The peach-hued buildings, artisan shops and Renaissance landmarks begin to peter out as you follow the River Arno from the historic centre of Florence to Riva Lofts. But with them go the crowds; they are soon replaced by Florentines going about their daily business. After a day milling around the sights of the often claustrophobic streets in the centre, Riva Lofts feels like a sanctuary.

As befits a hotel in the city that shoe designer Salvatore Ferragamo once called home, here at Riva Lofts the architect behind some of Italy's most ritzy boutiques has dramatically reworked a clutch of 19th-century artisan workshops into stylish guest accommodation. Claudio Nardi opened up his former riverside studios as a chic but homely pied-à-terre for paying guests a year ago, leaving his daughter, Alice, at the helm.

The residential, leafy location is mirrored by Riva's home-from-home ambience. Arranged in two stone buildings, each with its own private entrance, all rooms bar one have a basic kitchen area. There's a groovy communal lounge where guests share cultural and restaurant tips, show off their day's purchases, get stuck into the honesty bar, or just sit and read in front of the fire. The decor is a soothing palette of rough exposed brickwork, stone, greys and cream. Yawning cross-vaulted ceilings arch over Mies van der Rohe modernist chairs, Fifties-style armchairs and lamps, a long leather sofa, a piano and dainty tables and chairs. A huge print of a typewriter and a Granny Smith on one of the walls is a striking diversion. This is also the setting for breakfast, which is presented with yet more style – old Pastis bottles filled with orange juice, and a zinc counter where a disappointingly limited selection of cereal, fruit and pastries is presented.


Riva Lofts, Via Baccio Bandinelli 98, Florence, Italy (00 39 055 713 0272; The hotel is in a residential neighbourhood on the left bank of the Arno, overlooking the Parco delle Cascine opposite. It's a 40-minute walk into the historic centre, but you can borrow Fifties-style bicycles (with locks) for free from the hotel. There isn't much in the way of local eateries, but taxis can be booked at reception.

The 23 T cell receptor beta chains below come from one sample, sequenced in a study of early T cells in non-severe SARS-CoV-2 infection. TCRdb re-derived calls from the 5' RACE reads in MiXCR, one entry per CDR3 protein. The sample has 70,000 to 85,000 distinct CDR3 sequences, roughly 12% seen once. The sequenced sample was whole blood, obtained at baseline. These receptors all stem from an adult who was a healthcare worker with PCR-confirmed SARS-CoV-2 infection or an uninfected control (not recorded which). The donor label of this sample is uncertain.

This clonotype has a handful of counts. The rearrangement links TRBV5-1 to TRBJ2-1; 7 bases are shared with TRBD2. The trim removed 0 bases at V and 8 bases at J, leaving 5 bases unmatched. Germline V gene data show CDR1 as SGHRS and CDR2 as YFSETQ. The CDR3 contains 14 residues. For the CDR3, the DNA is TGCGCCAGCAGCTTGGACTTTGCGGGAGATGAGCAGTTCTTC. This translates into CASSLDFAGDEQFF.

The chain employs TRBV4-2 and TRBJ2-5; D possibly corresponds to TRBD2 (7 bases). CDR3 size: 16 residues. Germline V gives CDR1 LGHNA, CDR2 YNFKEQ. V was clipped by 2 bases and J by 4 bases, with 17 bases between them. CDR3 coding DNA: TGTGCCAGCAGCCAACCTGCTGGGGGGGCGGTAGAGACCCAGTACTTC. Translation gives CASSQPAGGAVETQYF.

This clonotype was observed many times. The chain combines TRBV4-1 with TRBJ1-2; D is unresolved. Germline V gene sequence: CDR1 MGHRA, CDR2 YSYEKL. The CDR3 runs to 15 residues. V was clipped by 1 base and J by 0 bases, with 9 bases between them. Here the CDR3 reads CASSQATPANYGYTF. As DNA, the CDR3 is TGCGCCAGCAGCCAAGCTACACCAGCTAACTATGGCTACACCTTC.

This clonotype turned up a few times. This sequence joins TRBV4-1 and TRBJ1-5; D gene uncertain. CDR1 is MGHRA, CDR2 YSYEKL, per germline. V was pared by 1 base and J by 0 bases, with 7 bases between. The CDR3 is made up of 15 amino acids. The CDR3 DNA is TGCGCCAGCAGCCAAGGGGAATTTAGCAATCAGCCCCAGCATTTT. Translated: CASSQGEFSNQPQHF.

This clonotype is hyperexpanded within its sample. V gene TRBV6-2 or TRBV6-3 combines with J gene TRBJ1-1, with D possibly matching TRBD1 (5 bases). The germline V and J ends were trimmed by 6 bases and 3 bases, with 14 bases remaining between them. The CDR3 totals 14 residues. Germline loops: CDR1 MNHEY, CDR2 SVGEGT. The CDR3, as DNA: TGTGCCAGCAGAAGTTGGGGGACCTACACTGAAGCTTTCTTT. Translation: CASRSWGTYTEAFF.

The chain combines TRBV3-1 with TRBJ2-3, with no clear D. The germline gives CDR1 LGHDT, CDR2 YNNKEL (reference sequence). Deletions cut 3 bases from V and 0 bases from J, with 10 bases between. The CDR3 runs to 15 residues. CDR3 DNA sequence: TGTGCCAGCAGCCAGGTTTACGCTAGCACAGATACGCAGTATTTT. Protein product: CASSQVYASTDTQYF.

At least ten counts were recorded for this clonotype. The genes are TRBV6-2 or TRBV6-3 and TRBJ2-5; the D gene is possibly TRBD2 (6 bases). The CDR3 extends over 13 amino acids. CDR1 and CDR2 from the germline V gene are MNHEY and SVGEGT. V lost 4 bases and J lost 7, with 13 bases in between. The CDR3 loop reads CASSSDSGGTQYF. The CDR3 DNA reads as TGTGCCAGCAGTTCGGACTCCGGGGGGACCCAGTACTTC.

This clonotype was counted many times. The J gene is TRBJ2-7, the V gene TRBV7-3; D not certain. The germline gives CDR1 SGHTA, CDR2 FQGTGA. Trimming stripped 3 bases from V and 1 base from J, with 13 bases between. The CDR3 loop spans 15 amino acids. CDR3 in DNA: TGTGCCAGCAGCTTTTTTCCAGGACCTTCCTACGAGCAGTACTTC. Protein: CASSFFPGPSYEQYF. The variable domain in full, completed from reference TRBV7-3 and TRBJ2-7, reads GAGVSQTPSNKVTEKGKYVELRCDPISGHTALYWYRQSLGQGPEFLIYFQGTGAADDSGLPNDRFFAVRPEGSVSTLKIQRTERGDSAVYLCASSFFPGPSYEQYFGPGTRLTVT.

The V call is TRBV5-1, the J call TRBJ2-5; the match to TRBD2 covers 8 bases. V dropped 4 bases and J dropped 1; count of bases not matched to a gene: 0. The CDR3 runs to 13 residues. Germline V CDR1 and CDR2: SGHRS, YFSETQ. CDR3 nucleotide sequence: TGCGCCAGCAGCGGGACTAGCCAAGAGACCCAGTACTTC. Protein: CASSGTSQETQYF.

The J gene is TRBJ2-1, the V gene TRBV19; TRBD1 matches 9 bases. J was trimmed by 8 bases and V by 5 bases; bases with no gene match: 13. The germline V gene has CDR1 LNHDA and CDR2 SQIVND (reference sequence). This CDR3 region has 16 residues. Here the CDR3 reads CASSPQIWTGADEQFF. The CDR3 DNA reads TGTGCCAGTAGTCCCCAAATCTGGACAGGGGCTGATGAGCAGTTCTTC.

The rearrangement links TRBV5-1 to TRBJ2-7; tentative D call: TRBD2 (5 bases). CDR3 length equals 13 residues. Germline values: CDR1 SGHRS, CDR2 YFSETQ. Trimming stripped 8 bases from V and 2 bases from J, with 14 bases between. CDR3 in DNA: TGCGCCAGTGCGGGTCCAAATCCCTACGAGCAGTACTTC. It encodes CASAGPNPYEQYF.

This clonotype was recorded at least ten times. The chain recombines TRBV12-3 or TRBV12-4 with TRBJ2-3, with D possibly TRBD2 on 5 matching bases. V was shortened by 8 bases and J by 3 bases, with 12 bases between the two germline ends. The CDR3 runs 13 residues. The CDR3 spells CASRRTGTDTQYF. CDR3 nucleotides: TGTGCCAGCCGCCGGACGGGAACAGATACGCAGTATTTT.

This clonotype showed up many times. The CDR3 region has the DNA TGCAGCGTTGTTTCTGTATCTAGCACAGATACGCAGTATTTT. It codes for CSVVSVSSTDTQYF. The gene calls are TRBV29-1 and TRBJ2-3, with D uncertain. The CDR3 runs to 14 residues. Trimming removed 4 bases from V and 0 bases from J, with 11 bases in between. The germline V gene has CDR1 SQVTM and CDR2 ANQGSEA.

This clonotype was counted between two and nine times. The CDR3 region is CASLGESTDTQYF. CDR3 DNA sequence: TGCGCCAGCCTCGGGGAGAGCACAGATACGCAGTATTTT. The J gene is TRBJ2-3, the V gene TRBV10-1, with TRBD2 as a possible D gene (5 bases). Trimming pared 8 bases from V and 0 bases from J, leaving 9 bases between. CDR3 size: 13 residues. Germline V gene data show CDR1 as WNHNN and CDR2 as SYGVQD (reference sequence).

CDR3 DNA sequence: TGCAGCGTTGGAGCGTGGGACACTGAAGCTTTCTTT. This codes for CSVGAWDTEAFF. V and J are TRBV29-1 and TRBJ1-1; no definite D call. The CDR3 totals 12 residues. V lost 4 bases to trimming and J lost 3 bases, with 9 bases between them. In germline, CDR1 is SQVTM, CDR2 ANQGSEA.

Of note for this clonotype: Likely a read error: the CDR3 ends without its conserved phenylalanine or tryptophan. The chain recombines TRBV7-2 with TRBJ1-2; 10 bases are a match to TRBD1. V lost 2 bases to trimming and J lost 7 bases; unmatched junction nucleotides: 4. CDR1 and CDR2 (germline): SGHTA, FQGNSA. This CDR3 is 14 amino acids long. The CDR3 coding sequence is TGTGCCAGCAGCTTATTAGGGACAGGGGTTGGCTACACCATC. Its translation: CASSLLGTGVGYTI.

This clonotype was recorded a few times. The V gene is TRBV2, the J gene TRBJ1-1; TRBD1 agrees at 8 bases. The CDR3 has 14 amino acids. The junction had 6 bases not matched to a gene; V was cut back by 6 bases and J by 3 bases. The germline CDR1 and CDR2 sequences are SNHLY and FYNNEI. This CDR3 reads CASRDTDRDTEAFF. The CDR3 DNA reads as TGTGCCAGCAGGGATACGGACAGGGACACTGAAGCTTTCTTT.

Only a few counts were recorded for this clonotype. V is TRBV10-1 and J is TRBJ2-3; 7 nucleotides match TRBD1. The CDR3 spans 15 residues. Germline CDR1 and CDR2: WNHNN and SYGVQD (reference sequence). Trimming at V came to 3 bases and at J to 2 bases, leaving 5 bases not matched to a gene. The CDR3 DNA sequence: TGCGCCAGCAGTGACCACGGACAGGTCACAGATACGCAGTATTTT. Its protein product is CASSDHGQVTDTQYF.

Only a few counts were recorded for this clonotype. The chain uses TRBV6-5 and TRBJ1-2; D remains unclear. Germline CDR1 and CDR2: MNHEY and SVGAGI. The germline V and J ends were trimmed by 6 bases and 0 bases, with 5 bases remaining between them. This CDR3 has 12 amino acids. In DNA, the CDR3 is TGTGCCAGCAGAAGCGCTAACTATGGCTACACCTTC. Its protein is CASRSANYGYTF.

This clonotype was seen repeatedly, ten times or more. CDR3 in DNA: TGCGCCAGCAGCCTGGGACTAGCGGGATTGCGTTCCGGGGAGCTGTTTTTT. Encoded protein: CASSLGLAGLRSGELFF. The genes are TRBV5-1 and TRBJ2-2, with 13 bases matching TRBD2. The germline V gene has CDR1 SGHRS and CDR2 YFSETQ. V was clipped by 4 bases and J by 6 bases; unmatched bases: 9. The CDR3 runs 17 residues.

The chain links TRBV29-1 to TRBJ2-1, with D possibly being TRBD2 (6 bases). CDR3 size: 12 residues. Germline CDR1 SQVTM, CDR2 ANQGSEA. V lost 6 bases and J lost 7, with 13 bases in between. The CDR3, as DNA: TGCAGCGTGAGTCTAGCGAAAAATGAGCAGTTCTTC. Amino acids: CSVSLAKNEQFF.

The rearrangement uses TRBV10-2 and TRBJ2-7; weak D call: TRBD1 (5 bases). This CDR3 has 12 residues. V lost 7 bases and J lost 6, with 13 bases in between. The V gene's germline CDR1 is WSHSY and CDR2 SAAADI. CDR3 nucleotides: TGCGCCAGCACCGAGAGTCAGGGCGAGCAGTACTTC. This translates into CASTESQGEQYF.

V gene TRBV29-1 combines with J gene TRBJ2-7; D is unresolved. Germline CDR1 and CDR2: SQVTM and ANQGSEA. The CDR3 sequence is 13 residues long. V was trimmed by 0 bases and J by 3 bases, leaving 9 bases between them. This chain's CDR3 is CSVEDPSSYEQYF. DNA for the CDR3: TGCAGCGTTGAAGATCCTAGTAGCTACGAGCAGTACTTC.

Time from international airport: Florence's Amerigo Vespucci airport is around a 20-minute drive. However, Pisa is served by a far wider range of airlines from the UK. Coaches and trains depart from the airport for Florence's Santa Maria Novella station, taking around 70 minutes; it's a 10-minute taxi ride from there to Riva Lofts (about €10/£7.10).


Each room is distinct, and you get the feeling that every furnishing has been painstakingly considered. My room was one of the smallest, but decorated with clean, uncluttered lines, offset with warm tadelakt flooring (a Moroccan method of waterproof plastering), stone-hued walls, soft grey wool rugs and pieces of both antique and modern furniture. The centrepiece was the firm bed, encased by a curtain of white silk threads – the only instance when the design tripped over the line from cosy boutique hotel to concept fashion store.

Half of the rooms are arranged around a garden, with a swanky sandstone lap pool surrounded by distressed furniture, Mexican hammocks and giant snail shells that glow at night. The others are arranged on the top level of the building, with river views. The interiors range from minimalist white to split-level, loft-style suites with four-poster beds.

Freebies: a bag of Marie Danielle toiletries. Soft drinks and nibbles from the minibar and communal honesty bar are complimentary.

Keeping in touch: direct-dial phones in the rooms. Flat-screen TVs with DVD players are provided, with a small library of DVDs and CDs for loan from the lounge area. Free broadband internet connection and a laptop can be borrowed on request.


Rooms start at €190 (£136), including breakfast.

I'm not paying that: Le Stanze di Santa Croce (00 39 347 259 3010; is a cosy B&B in the vibrant Santa Croce district. Doubles from €160 (£114), including breakfast.